This weekend, the journalism procedural drama, about the pursuit of sexual predator Harvey Weinstein by two reporters from The New York Times, will take in perhaps $2.27 million in 2,022 theaters. That’s less than half of the already minimal $5-to-6 million predicted a few short days ago—a brutal drubbing for a film that had generally good reviews and as of Saturday was tagged by eight out of 22 “experts” at sister site Gold Derby as one of the ten top contenders for Best Picture.
The opening is a flop, and not the kind that can be written off to technical failures—the wrong theaters, a bad release date, poor marketing or whatever.
Rather, the audience simply turned away. It didn’t even look, never mind the presumed advantages of a high-profile story, a prominent New York Film Festival debut, and a talented cast, featuring Zoe Kazan, Carey Mulligan and Patricia Clarkson.
So somebody is sending a message, and it behooves an increasingly wobbly film business to figure out exactly what that is.
By Monday, there will be plenty of opinions, I’m sure. And with the weekend still underway, it’s impossible to offer more than educated guesswork. But, for what it’s worth, here are my best guesses so far:
Viewers are emotionally exhausted. They’ve poured their entire reservoir of indignation and resentment into a midterm election that left political and cultural tensions essentially unchanged. There’s simply nothing left to spend on a real-life, prosecutorial picture, not even one that, as reviewer Alexis Soloski wrote in The Times, makes a point of avoiding over-heated polemics. (“In place of firebrand feminism, the film emphasizes decency, perspicacity and rigor,” she insisted.) Especially fascinating is the emergence of Angel Studios’ The Chosen: Season 3 –a faith-based story about Jesus Christ and his followers–as the weekend’s third-ranked theatrical event, right behind the week-old Black Panther: Wakanda Forever, and The Menu, with over $8 million in box-office sales. Ripped-from-the-headlines conflict is in eclipse; faith and fantasy are rising.
People are done with Harvey Weinstein. Yes, he’s still on trial for sex crimes in Los Angeles. But the current prosecution is anticlimax. No matter what the jury decides, he has already been convicted of rape in New York, is behind bars, and will stay that way, barring some Cosby-like victory on appeal. Meanwhile, media consumers in the prime movie-going demographic, the adult young, have moved on to more contemporary villains. The current favorite, eclipsing even the progressives’ nemesis Elon Musk, is 30-year-old Sam Bankman-Fried, the disgraced crypto-king. With last week’s bidding on a Michael Lewis book about Bankman-Fried’s FTX scandal, a race to the screen, large or small, has begun. By the time it ends, alas, his story may be as wrung out as Weinstein’s. But that’s the nature of the media beast.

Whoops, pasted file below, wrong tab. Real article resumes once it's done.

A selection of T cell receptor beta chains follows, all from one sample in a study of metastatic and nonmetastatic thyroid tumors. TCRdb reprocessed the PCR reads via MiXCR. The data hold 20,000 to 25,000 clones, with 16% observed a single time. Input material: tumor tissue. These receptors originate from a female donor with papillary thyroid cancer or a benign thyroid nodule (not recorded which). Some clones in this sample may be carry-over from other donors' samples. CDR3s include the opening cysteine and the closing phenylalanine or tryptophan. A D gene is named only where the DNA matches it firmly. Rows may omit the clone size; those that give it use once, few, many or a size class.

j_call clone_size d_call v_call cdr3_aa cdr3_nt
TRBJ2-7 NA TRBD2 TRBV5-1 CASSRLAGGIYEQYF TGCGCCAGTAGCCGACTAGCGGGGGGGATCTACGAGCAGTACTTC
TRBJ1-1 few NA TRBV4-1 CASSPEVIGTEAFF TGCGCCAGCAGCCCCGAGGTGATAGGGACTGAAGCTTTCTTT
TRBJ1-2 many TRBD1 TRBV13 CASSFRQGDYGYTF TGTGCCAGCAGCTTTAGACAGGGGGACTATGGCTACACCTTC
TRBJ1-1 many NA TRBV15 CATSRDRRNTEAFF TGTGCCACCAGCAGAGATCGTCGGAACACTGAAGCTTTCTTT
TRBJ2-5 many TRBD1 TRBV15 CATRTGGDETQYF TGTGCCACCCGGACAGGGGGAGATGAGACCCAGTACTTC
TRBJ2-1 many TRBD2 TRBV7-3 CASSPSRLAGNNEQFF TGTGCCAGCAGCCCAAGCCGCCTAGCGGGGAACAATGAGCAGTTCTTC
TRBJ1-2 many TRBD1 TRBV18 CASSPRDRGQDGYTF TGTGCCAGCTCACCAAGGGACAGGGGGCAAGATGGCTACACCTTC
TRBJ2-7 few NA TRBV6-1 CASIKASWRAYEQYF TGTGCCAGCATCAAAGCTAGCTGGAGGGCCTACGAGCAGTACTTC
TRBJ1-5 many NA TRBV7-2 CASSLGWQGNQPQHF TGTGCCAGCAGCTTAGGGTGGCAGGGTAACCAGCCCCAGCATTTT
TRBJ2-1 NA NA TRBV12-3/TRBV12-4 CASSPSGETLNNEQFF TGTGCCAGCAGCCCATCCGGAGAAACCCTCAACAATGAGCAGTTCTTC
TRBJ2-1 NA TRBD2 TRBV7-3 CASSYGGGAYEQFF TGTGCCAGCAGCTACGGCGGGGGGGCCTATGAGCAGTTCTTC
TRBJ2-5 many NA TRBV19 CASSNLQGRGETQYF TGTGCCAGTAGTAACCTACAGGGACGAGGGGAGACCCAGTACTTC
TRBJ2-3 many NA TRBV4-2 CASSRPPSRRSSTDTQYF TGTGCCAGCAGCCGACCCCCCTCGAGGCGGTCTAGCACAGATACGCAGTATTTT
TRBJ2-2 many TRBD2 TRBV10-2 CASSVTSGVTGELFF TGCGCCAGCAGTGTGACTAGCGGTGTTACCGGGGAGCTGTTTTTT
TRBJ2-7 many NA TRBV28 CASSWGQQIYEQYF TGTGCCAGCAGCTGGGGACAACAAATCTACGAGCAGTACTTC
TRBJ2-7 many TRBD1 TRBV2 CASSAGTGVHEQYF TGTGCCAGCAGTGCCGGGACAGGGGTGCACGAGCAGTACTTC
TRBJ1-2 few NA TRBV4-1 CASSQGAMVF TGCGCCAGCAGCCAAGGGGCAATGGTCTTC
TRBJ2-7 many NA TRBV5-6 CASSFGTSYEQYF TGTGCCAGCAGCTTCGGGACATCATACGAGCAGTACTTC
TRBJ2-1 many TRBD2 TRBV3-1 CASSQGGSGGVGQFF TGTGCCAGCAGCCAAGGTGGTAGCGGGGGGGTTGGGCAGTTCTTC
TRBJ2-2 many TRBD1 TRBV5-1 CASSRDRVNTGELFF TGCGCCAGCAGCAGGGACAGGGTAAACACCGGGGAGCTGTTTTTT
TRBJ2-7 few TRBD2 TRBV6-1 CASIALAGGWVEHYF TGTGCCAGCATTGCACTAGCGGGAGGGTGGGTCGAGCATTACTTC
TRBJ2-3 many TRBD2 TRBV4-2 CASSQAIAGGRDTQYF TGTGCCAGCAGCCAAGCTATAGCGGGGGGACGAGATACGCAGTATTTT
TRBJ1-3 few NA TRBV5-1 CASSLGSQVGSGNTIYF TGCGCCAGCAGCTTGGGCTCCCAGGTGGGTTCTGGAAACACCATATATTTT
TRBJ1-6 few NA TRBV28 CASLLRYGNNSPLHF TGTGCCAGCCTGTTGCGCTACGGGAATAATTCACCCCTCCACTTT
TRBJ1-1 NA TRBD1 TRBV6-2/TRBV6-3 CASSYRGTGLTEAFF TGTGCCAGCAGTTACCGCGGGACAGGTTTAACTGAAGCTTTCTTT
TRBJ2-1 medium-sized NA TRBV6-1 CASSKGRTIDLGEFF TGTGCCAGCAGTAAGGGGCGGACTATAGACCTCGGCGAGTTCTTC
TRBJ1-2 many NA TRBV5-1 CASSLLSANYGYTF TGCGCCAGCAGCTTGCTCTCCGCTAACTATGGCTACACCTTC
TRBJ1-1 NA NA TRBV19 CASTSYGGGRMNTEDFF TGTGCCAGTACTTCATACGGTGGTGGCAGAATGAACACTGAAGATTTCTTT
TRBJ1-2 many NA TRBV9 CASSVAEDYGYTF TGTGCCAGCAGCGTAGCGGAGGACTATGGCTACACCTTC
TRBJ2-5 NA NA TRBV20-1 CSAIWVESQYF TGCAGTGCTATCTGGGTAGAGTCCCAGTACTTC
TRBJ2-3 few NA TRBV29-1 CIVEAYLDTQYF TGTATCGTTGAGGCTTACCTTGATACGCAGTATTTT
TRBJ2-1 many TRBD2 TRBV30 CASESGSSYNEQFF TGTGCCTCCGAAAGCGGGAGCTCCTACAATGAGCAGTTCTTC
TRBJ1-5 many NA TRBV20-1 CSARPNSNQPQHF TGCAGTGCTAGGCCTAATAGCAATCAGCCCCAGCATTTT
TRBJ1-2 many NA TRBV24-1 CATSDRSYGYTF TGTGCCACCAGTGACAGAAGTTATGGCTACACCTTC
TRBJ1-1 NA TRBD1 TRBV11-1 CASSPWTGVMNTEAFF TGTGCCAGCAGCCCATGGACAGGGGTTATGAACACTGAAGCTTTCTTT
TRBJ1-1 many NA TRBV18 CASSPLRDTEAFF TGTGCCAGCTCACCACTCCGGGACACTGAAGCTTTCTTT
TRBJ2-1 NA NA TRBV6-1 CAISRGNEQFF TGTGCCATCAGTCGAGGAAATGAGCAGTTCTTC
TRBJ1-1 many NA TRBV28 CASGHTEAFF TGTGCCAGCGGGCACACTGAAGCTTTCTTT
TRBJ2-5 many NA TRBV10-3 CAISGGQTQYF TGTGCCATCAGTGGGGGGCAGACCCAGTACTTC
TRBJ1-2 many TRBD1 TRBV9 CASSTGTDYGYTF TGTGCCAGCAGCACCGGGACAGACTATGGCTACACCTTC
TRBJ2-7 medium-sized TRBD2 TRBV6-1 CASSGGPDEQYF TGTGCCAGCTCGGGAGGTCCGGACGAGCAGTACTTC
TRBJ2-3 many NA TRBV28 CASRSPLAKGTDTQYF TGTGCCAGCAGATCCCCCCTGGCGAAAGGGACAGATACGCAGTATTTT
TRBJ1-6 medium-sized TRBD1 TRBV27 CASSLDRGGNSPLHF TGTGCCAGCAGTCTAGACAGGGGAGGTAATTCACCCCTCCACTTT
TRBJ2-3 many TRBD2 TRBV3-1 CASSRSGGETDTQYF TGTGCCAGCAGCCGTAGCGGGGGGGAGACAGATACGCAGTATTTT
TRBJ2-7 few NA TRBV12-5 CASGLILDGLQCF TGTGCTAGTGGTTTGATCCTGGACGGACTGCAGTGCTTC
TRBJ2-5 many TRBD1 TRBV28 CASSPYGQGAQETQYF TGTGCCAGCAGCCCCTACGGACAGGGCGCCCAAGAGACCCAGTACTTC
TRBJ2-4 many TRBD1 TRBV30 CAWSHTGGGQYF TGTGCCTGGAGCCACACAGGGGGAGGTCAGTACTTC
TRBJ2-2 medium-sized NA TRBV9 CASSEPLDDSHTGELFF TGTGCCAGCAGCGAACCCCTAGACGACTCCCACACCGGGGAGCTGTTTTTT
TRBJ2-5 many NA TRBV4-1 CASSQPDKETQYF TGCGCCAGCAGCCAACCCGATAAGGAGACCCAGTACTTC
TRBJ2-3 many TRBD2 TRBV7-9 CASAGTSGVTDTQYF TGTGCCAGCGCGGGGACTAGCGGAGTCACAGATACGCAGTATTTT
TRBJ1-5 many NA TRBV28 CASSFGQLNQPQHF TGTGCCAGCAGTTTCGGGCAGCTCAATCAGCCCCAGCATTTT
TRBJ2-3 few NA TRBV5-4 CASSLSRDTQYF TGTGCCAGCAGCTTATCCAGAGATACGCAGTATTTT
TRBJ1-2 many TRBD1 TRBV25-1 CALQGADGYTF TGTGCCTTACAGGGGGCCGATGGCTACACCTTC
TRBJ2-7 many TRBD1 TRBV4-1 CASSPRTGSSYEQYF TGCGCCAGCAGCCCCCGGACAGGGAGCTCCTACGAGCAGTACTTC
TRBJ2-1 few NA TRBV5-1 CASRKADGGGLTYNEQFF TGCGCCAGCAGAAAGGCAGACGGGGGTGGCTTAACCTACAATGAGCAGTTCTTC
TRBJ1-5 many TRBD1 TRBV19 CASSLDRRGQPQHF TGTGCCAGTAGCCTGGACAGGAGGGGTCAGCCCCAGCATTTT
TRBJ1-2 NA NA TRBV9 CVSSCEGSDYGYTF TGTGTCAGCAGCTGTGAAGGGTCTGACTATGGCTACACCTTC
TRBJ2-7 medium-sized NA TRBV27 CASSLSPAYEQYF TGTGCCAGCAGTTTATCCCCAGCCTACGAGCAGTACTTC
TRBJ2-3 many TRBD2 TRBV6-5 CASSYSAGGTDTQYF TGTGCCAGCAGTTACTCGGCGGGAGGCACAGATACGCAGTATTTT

Journalists aren’t as interesting as they think they are. Including those from The New York Times, and I say this having been one. In the movies, reporters and editors play best when they are deeply flawed, like the cynical schemer portrayed by Kirk Douglas in Billy Wilder’s Ace In The Hole, or the many iterations of semi-corrupt Hildy Johnson and Walter Burns, or those imperfect boomer heroes Woodward and Bernstein, about whose All The President’s Men tactics we continue to debate. Even Spotlight, a Best Picture winner and the best-remembered journalism drama of recent years, traded on some loopy character portrayals—especially Liev Schreiber’s deadpan, dead-on performance as Boston Globe editor Marty Baron—and took tongue-in-cheek advantage from playing as a period piece. Released in 2015, when the reckless Internet ruled, the picture had fun with the old-fashioned gumshoe shuffling of journalists who, working only 12 or 13 years earlier, already seemed like dinosaurs. She Said, by contrast, is pretty pious. As the Times reviewer Soloski reminds us, these reporters do things properly. And when they knock on your door, your first instinct is, well, to run the other way.